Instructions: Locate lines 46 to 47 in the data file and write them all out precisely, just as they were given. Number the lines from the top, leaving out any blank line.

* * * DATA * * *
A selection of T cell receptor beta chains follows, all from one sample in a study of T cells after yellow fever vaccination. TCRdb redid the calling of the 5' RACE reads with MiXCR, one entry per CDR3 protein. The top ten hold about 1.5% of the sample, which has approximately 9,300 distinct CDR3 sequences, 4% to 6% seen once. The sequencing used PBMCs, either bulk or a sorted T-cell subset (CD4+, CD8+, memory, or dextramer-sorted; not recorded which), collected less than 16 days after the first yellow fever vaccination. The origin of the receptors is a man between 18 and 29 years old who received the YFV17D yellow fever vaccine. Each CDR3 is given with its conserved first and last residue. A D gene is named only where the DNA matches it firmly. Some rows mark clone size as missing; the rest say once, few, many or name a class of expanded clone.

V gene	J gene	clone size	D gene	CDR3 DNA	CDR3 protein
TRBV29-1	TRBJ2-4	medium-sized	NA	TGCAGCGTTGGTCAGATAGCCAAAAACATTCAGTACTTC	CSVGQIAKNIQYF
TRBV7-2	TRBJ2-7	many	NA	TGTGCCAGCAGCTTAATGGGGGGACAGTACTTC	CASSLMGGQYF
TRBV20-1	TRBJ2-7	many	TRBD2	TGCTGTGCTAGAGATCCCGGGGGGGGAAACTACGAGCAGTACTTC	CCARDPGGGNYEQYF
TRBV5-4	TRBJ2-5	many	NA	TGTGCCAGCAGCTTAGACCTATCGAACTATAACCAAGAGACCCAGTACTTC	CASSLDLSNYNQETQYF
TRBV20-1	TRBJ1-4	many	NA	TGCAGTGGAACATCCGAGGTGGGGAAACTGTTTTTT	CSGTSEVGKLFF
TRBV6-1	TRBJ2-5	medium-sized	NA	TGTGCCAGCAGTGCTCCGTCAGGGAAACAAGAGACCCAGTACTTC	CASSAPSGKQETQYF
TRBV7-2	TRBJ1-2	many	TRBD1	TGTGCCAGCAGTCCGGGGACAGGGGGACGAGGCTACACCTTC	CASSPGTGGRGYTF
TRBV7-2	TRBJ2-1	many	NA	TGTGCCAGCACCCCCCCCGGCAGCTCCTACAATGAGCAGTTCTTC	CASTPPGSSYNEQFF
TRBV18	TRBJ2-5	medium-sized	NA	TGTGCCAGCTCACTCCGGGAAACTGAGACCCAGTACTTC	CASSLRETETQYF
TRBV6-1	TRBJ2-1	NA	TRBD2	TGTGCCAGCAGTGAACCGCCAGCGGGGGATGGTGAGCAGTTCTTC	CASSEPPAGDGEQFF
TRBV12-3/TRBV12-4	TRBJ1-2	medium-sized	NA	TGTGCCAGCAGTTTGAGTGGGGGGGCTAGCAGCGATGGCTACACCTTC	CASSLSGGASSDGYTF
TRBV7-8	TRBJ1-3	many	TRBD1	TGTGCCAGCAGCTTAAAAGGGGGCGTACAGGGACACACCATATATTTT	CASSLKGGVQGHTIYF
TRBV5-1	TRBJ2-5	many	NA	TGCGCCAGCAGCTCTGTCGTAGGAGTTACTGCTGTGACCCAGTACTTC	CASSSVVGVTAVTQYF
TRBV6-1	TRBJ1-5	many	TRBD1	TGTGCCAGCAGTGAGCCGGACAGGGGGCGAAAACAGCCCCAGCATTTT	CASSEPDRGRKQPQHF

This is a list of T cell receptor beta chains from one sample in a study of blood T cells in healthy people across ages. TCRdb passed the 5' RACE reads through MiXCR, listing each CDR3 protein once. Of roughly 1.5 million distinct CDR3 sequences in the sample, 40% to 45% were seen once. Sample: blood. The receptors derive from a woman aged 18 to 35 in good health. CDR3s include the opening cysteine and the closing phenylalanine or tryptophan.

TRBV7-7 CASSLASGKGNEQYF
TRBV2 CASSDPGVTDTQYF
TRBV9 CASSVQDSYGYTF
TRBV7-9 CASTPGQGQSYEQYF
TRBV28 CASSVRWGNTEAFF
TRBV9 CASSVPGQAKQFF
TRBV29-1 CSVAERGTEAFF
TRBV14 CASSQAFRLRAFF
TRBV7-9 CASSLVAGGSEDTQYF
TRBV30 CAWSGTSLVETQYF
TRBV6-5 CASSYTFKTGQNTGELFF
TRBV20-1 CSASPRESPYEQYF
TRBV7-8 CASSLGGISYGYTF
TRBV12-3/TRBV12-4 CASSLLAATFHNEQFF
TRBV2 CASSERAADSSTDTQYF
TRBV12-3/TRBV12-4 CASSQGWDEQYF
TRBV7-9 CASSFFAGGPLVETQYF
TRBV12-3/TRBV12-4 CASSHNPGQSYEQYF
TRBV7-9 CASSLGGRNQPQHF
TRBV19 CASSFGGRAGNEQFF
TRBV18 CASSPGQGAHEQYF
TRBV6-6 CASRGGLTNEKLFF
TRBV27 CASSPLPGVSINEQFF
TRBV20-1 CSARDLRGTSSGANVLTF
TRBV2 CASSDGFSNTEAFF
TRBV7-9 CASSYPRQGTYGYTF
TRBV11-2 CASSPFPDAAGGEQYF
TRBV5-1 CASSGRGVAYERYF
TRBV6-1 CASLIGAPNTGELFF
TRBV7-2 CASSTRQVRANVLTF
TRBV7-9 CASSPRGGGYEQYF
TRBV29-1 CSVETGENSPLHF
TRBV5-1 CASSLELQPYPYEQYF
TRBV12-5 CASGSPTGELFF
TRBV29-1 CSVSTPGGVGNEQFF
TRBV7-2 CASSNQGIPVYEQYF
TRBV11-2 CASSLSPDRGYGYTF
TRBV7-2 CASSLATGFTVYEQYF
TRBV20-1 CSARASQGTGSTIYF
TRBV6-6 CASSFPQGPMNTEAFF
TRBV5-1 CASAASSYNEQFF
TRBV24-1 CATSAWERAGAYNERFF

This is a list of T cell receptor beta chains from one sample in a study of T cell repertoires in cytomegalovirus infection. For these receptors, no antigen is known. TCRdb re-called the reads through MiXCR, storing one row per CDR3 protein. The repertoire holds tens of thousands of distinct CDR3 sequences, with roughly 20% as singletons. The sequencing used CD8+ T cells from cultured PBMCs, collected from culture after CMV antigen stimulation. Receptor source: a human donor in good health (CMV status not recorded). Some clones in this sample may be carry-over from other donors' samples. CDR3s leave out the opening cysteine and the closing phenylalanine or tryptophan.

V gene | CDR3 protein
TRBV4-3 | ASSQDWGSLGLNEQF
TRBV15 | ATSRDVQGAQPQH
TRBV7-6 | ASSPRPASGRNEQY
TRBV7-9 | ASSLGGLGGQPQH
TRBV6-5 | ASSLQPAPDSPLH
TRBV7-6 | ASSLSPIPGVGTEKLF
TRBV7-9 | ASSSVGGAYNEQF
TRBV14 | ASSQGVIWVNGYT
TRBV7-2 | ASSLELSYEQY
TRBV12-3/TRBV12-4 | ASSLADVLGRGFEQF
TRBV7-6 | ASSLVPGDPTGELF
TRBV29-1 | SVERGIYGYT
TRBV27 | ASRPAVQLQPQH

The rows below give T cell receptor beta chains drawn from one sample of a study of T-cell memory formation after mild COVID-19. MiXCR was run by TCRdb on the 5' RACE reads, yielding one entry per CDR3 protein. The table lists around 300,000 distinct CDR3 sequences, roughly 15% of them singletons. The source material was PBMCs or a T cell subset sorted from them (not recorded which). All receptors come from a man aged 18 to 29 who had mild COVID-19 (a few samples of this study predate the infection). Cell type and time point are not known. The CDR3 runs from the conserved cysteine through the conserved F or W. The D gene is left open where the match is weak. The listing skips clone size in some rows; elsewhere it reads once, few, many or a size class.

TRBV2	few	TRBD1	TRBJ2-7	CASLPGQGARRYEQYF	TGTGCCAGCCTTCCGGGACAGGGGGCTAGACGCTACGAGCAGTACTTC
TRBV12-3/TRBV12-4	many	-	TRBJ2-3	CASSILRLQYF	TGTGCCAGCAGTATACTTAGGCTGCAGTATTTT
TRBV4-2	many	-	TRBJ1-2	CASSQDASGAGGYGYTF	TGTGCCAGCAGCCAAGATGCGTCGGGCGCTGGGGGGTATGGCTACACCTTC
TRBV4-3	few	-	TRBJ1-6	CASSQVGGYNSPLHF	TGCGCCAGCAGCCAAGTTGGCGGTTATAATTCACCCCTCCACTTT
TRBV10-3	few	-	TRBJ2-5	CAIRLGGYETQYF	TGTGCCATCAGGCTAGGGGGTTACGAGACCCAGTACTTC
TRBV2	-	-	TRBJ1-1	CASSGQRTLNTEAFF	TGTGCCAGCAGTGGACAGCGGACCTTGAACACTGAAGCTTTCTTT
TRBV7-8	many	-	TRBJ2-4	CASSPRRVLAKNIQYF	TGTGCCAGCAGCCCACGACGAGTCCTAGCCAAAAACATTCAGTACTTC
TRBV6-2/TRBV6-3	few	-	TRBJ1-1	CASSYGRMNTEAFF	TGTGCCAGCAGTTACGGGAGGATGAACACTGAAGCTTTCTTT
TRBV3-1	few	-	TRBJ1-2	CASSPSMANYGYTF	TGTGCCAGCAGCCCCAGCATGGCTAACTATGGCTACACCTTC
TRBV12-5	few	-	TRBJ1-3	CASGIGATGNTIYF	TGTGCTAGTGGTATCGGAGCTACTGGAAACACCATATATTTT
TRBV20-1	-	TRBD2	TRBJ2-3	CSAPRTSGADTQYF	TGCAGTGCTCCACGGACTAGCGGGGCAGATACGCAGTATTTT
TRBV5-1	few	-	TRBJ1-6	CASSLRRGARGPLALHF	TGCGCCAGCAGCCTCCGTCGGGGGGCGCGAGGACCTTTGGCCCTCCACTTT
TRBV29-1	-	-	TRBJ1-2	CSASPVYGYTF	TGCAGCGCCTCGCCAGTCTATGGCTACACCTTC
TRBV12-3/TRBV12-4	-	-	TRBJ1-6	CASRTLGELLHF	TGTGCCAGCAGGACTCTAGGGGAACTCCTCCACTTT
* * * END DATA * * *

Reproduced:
TRBV6-1 CASLIGAPNTGELFF
TRBV7-2 CASSTRQVRANVLTF